It was a winter day in New Hampshire when a neighbor spotted two-year old Melissa out in her front yard wearing little more than a diaper. The sighting prompted a call to child welfare services and soon an investigation into the lives of Melissa and her two brothers: Connor, age 5, and Albert, 3.
The siblings were removed from their home and, soon after, CASA volunteer Steve Gendall was appointed to their case. He and others worked intensively with the children’s mother, trying to help her develop the skills necessary to be a good mother to her children, while seeking alternatives for the children should their efforts fail.
Enter Kathy and Alan Bunker.
Kathy and Alan were strongly considering adopting two children through a foster-to-adopt program. They decided that providing respite foster care would be a wise way to test the waters of parenthood. They began providing short-term care for Connor, who was struggling in the children’s first foster home. He thrived in their care. Before long, the Bunkers were providing periodic care for all three of the siblings, taking them into their home for weekends or longer.
With Gendall’s help, the Bunkers began to imagine that the situation could be more than temporary.
“Steve knew the children—he had seen them with their mom and in the other foster home. He helped us understand their challenges—and see their strengths,” says Kathy. “Very importantly, he provided the perspective we needed when things were not going well. We were not messing this up! These kids had been through a lot, it was just going to take time.”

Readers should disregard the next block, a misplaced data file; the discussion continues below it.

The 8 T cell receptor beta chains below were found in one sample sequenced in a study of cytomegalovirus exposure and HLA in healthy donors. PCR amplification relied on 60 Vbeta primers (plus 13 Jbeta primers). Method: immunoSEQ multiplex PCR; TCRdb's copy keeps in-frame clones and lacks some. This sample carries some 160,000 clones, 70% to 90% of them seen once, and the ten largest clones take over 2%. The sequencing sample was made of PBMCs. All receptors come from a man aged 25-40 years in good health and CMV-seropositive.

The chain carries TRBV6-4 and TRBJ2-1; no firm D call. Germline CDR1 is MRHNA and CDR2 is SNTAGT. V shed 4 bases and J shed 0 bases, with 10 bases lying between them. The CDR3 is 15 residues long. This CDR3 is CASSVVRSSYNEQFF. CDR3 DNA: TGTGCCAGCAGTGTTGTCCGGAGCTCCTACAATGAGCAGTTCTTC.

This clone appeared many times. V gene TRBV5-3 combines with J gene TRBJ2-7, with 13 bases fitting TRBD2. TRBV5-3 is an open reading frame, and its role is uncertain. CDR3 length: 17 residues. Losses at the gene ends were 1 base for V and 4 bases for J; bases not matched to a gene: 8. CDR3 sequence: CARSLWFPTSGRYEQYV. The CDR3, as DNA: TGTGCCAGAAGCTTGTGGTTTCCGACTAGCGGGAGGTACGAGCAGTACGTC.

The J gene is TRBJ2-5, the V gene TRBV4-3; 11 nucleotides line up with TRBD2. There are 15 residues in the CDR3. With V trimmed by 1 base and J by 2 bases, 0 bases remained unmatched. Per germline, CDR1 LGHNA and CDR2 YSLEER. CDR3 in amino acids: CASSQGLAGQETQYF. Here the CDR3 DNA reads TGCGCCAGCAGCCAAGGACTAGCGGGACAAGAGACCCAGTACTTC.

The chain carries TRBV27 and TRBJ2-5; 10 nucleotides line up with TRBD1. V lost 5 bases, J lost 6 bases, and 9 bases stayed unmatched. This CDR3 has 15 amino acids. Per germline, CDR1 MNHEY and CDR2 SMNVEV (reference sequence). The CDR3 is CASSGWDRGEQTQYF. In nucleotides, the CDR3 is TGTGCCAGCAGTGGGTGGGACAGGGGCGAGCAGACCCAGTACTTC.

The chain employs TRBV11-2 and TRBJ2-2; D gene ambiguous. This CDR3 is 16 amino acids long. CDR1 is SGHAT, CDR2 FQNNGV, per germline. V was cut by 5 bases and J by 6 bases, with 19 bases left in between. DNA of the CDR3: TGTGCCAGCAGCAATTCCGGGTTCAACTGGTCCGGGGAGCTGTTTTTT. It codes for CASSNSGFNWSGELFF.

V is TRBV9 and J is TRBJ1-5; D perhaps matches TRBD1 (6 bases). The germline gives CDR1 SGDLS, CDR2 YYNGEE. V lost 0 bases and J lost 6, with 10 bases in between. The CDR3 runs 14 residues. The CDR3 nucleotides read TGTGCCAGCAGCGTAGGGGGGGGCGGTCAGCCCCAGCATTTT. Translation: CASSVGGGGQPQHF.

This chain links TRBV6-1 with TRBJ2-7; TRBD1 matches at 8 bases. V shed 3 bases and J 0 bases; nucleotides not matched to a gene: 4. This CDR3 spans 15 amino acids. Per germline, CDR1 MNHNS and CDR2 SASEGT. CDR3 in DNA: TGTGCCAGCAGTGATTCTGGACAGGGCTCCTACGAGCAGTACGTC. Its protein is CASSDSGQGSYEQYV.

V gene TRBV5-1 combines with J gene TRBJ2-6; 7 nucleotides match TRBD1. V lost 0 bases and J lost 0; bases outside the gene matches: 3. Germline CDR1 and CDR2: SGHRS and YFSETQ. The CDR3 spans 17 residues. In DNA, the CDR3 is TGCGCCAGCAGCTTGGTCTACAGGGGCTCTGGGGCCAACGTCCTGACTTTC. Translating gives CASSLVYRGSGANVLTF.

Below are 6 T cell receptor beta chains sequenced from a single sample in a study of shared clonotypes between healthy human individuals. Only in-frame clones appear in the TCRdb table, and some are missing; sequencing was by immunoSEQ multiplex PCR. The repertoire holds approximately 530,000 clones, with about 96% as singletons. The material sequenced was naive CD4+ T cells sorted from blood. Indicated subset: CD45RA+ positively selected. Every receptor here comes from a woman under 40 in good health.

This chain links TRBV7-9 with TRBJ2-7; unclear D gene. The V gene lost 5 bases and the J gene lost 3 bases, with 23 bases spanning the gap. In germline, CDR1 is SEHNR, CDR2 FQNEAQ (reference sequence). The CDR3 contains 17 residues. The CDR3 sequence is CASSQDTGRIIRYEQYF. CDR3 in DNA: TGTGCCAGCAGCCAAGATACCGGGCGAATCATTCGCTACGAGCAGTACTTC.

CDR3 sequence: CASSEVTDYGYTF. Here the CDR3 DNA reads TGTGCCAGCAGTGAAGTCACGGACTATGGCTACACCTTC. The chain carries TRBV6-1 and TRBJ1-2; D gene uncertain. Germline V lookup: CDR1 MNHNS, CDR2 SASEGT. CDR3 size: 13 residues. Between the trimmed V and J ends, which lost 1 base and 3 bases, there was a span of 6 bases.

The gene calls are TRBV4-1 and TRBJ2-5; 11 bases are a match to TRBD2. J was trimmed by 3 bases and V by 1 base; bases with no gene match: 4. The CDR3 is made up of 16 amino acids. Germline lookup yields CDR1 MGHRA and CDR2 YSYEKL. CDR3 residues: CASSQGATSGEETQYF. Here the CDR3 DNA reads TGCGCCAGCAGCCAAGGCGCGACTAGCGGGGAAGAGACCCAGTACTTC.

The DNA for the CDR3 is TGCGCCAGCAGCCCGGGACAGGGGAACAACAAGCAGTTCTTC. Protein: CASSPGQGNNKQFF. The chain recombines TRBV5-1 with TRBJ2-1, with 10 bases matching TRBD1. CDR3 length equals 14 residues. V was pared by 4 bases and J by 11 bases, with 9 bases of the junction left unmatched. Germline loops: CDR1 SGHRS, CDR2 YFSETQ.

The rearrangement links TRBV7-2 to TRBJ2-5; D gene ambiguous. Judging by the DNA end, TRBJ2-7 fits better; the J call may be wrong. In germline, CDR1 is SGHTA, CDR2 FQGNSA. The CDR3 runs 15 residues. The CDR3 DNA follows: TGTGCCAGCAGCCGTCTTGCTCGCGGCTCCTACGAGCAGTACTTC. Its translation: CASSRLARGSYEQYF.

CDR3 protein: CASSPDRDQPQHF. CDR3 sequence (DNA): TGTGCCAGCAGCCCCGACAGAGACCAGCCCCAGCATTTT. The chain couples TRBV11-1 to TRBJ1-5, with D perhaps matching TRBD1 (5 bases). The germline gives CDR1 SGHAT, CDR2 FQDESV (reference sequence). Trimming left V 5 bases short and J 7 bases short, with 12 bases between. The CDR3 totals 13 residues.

While the nascent Bunker family developed, Gendall continued to visit with the children, to ensure that they were getting the services they needed—including counseling, tutoring, medical attention.
After nearly one year, it became apparent to everyone that the children’s mother was not going to succeed in regaining custody of her children. As the case progressed from reunification with the mother to relinquishment of her parental rights, the Bunkers began to consider adopting all three children.
“After lots of due diligence, prayer, discussion—and some tears—we made the decision to adopt Connor, Albert and Melissa. We felt strongly that they had to remain together. Having each other had been the one consistent thing in their lives,” Kathy and Alan agreed.
Committing to adoption was a critical step for the Bunkers, but not the last in the process. Gendall continued to work with the children, other family members and the court for nearly two years before the adoption was finalized in November.
When asked what the best present will be this Christmas, Kathy and Alan agree that they are not looking forward to anything extravagant.
“The best gifts this holiday season are the simple ones. It’s when Melissa calls me ‘Mommy.’ It’s watching them fall asleep during a bedtime story. It’s laughing at a little family joke that nobody else would understand. It’s the little things that make us realize we have become a family.”
Thank you to CASA of New Hampshire and the Bunker family for sharing this story.